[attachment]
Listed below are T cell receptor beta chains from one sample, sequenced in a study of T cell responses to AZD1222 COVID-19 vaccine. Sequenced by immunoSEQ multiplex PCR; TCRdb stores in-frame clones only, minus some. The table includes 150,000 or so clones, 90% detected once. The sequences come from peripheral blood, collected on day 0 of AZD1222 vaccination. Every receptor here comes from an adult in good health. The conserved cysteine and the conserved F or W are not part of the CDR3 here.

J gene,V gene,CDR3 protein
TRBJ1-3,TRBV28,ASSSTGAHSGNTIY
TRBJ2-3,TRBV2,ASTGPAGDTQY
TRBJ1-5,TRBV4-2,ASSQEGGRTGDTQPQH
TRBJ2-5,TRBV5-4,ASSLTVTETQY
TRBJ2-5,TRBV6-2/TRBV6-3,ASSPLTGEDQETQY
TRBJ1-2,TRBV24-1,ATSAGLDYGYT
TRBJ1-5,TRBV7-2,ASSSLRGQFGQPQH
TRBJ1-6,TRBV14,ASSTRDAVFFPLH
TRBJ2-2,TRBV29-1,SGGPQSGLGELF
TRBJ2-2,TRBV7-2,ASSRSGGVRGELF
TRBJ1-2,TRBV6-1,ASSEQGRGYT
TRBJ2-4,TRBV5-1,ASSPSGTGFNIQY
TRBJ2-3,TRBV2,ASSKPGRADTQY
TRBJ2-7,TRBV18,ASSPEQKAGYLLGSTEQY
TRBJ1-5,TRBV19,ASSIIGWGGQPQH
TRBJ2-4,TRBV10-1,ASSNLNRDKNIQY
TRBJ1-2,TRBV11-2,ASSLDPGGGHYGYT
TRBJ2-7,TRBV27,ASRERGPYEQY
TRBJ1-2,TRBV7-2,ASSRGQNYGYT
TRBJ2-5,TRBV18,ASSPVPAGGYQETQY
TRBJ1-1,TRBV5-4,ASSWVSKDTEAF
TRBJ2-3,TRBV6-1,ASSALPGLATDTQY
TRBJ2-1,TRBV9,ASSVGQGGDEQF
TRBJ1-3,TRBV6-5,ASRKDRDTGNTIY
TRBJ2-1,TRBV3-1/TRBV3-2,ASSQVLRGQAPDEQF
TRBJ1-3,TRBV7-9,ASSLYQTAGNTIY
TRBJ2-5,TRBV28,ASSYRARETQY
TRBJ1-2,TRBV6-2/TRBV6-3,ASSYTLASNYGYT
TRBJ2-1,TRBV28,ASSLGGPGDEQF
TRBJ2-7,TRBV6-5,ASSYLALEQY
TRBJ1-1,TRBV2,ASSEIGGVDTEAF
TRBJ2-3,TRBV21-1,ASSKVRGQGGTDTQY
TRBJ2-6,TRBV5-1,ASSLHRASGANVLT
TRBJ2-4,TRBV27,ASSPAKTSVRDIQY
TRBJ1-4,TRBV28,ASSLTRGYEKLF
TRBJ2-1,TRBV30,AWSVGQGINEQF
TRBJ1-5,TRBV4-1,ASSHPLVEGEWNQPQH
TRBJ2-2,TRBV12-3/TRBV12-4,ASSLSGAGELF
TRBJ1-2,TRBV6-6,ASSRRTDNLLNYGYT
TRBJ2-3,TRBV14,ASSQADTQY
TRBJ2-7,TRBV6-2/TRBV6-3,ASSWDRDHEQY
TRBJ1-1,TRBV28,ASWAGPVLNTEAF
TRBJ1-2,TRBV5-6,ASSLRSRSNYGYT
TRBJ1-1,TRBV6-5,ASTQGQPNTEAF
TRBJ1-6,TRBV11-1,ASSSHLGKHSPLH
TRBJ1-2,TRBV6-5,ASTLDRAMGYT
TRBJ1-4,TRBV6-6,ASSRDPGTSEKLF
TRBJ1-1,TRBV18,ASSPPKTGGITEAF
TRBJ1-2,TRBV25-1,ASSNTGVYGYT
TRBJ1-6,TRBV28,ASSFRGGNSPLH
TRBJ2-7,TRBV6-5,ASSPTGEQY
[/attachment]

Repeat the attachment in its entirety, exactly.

Listed below are T cell receptor beta chains from one sample, sequenced in a study of T cell responses to AZD1222 COVID-19 vaccine. Sequenced by immunoSEQ multiplex PCR; TCRdb stores in-frame clones only, minus some. The table includes 150,000 or so clones, 90% detected once. The sequences come from peripheral blood, collected on day 0 of AZD1222 vaccination. Every receptor here comes from an adult in good health. The conserved cysteine and the conserved F or W are not part of the CDR3 here.

J gene,V gene,CDR3 protein
TRBJ1-3,TRBV28,ASSSTGAHSGNTIY
TRBJ2-3,TRBV2,ASTGPAGDTQY
TRBJ1-5,TRBV4-2,ASSQEGGRTGDTQPQH
TRBJ2-5,TRBV5-4,ASSLTVTETQY
TRBJ2-5,TRBV6-2/TRBV6-3,ASSPLTGEDQETQY
TRBJ1-2,TRBV24-1,ATSAGLDYGYT
TRBJ1-5,TRBV7-2,ASSSLRGQFGQPQH
TRBJ1-6,TRBV14,ASSTRDAVFFPLH
TRBJ2-2,TRBV29-1,SGGPQSGLGELF
TRBJ2-2,TRBV7-2,ASSRSGGVRGELF
TRBJ1-2,TRBV6-1,ASSEQGRGYT
TRBJ2-4,TRBV5-1,ASSPSGTGFNIQY
TRBJ2-3,TRBV2,ASSKPGRADTQY
TRBJ2-7,TRBV18,ASSPEQKAGYLLGSTEQY
TRBJ1-5,TRBV19,ASSIIGWGGQPQH
TRBJ2-4,TRBV10-1,ASSNLNRDKNIQY
TRBJ1-2,TRBV11-2,ASSLDPGGGHYGYT
TRBJ2-7,TRBV27,ASRERGPYEQY
TRBJ1-2,TRBV7-2,ASSRGQNYGYT
TRBJ2-5,TRBV18,ASSPVPAGGYQETQY
TRBJ1-1,TRBV5-4,ASSWVSKDTEAF
TRBJ2-3,TRBV6-1,ASSALPGLATDTQY
TRBJ2-1,TRBV9,ASSVGQGGDEQF
TRBJ1-3,TRBV6-5,ASRKDRDTGNTIY
TRBJ2-1,TRBV3-1/TRBV3-2,ASSQVLRGQAPDEQF
TRBJ1-3,TRBV7-9,ASSLYQTAGNTIY
TRBJ2-5,TRBV28,ASSYRARETQY
TRBJ1-2,TRBV6-2/TRBV6-3,ASSYTLASNYGYT
TRBJ2-1,TRBV28,ASSLGGPGDEQF
TRBJ2-7,TRBV6-5,ASSYLALEQY
TRBJ1-1,TRBV2,ASSEIGGVDTEAF
TRBJ2-3,TRBV21-1,ASSKVRGQGGTDTQY
TRBJ2-6,TRBV5-1,ASSLHRASGANVLT
TRBJ2-4,TRBV27,ASSPAKTSVRDIQY
TRBJ1-4,TRBV28,ASSLTRGYEKLF
TRBJ2-1,TRBV30,AWSVGQGINEQF
TRBJ1-5,TRBV4-1,ASSHPLVEGEWNQPQH
TRBJ2-2,TRBV12-3/TRBV12-4,ASSLSGAGELF
TRBJ1-2,TRBV6-6,ASSRRTDNLLNYGYT
TRBJ2-3,TRBV14,ASSQADTQY
TRBJ2-7,TRBV6-2/TRBV6-3,ASSWDRDHEQY
TRBJ1-1,TRBV28,ASWAGPVLNTEAF
TRBJ1-2,TRBV5-6,ASSLRSRSNYGYT
TRBJ1-1,TRBV6-5,ASTQGQPNTEAF
TRBJ1-6,TRBV11-1,ASSSHLGKHSPLH
TRBJ1-2,TRBV6-5,ASTLDRAMGYT
TRBJ1-4,TRBV6-6,ASSRDPGTSEKLF
TRBJ1-1,TRBV18,ASSPPKTGGITEAF
TRBJ1-2,TRBV25-1,ASSNTGVYGYT
TRBJ1-6,TRBV28,ASSFRGGNSPLH
TRBJ2-7,TRBV6-5,ASSPTGEQY